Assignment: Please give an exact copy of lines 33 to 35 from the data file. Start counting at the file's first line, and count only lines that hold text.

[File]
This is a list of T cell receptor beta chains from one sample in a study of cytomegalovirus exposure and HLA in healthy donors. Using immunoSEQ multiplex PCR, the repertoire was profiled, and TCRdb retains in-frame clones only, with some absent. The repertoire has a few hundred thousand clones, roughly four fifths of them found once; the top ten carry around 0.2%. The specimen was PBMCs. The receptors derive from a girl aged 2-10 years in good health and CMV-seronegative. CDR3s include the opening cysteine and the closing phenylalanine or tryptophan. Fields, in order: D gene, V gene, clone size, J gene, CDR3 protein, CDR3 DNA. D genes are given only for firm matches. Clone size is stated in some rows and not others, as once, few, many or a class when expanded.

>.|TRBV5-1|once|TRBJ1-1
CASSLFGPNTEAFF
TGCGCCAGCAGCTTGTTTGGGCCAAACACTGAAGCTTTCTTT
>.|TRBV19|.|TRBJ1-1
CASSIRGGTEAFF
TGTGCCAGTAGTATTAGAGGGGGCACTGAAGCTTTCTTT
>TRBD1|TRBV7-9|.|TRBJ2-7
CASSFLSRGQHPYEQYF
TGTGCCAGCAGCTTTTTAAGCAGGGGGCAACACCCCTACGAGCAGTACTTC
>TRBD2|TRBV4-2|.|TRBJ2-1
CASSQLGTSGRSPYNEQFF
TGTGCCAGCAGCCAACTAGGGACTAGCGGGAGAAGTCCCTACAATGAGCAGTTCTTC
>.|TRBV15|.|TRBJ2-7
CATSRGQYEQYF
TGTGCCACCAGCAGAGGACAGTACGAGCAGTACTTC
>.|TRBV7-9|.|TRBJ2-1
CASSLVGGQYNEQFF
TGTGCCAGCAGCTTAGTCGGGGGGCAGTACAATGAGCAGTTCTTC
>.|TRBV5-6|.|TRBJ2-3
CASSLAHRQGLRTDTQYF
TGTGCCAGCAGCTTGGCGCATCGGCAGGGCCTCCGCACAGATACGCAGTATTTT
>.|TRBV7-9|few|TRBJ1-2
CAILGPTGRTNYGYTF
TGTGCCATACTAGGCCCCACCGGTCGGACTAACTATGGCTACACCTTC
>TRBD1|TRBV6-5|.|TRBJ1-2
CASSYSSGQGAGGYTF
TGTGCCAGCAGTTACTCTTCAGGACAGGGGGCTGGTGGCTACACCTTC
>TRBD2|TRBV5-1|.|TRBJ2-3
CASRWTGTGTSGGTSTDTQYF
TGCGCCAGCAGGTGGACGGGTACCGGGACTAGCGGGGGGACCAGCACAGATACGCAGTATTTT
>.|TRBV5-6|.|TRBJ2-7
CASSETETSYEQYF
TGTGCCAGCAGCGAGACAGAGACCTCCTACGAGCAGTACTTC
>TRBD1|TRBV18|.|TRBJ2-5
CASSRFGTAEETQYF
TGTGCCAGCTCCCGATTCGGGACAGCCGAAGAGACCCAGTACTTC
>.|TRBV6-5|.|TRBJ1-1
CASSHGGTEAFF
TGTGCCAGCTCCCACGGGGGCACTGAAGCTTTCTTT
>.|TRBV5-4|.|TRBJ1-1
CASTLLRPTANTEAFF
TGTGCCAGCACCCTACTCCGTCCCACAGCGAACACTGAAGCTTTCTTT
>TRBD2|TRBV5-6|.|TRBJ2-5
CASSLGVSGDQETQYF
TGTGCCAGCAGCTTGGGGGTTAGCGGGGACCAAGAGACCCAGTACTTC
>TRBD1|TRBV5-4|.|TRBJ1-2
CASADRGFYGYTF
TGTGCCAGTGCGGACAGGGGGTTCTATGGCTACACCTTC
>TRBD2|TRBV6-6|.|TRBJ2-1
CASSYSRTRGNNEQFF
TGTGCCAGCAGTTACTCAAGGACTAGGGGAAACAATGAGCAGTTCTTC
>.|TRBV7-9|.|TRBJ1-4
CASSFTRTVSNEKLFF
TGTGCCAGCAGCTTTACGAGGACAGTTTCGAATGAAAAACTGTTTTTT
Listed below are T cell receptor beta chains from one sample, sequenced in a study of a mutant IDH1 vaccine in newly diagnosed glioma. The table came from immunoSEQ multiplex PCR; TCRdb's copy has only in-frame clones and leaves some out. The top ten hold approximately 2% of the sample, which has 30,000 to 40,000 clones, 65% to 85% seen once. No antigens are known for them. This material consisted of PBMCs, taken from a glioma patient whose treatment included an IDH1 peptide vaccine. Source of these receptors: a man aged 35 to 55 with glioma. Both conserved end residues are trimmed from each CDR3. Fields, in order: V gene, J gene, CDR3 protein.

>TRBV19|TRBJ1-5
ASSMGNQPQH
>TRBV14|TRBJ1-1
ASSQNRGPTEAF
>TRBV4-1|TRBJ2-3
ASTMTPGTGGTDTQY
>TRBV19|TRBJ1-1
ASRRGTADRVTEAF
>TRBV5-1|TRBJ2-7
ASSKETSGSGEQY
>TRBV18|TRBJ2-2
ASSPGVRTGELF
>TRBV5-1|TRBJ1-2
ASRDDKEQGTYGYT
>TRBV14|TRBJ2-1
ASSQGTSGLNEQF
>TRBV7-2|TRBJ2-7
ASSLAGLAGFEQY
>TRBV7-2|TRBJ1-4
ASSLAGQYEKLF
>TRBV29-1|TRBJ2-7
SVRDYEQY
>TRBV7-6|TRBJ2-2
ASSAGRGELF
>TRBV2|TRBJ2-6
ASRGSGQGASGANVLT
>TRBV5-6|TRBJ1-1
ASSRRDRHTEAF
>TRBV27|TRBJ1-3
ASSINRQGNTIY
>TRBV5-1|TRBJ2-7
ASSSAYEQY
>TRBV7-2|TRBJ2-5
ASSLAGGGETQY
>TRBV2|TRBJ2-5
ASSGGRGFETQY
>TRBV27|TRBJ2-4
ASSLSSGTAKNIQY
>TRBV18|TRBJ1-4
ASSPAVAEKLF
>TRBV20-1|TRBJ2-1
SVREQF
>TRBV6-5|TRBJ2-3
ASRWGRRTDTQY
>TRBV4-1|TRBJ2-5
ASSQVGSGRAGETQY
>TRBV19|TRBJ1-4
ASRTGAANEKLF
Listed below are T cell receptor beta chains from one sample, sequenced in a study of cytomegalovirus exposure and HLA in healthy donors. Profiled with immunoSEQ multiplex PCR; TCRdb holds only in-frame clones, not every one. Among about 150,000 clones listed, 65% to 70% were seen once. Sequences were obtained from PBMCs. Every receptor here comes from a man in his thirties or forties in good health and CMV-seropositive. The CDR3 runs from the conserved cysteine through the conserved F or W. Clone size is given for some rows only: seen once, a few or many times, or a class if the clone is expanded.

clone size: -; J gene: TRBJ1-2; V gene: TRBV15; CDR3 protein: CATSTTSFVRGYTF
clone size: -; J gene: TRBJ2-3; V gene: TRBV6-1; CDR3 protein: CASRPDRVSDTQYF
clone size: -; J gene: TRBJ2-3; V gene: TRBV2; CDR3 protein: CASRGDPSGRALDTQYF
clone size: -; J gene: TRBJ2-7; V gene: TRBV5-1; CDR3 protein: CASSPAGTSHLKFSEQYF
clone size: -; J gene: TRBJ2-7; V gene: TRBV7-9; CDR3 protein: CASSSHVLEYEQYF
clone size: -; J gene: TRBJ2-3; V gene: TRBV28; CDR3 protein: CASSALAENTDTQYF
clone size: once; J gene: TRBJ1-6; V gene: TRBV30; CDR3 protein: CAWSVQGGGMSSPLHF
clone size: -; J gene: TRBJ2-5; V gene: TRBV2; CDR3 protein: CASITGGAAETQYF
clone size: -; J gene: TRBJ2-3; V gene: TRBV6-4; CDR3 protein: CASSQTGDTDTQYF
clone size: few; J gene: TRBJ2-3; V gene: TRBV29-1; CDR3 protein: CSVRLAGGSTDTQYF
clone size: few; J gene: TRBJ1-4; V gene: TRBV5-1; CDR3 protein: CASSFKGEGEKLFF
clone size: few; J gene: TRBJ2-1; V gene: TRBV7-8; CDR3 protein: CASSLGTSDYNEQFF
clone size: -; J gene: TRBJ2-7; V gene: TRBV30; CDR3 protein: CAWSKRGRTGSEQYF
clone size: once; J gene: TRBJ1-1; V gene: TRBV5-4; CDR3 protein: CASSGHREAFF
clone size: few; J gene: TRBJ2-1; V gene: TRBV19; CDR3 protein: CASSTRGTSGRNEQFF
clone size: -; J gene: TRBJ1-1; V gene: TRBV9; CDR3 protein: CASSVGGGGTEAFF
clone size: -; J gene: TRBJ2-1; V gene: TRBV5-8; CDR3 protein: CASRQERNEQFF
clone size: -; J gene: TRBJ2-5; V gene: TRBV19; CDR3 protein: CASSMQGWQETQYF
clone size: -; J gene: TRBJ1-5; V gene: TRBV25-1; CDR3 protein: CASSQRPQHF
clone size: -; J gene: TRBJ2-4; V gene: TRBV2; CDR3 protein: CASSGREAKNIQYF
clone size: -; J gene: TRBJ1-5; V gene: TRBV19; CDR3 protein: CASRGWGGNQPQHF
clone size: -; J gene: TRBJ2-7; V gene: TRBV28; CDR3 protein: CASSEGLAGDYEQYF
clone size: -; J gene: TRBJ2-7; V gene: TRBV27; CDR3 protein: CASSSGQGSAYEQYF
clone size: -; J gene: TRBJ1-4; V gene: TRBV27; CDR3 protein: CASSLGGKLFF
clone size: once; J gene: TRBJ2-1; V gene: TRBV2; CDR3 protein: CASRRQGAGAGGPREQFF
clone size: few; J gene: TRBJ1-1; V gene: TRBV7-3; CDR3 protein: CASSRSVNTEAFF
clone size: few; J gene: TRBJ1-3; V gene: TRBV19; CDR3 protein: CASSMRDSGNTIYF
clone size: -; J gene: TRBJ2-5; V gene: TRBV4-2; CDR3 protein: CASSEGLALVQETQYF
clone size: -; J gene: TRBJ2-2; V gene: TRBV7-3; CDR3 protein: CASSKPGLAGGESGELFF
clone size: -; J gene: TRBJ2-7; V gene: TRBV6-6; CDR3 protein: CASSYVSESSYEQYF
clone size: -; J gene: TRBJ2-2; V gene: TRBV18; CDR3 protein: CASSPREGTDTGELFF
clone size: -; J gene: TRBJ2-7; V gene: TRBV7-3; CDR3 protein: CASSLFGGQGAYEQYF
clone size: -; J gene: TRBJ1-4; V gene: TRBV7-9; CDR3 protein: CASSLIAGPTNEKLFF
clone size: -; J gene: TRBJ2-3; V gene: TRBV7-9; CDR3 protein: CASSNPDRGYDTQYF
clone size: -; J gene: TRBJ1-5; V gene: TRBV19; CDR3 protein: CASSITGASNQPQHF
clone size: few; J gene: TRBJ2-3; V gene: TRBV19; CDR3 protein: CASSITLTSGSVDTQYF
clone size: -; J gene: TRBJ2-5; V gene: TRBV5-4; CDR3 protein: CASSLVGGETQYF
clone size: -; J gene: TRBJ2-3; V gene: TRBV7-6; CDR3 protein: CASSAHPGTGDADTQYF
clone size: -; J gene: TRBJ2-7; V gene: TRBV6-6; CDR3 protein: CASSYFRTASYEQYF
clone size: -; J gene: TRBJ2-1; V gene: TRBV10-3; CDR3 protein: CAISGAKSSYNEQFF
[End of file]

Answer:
CASSETETSYEQYF
TGTGCCAGCAGCGAGACAGAGACCTCCTACGAGCAGTACTTC
>TRBD1|TRBV18|.|TRBJ2-5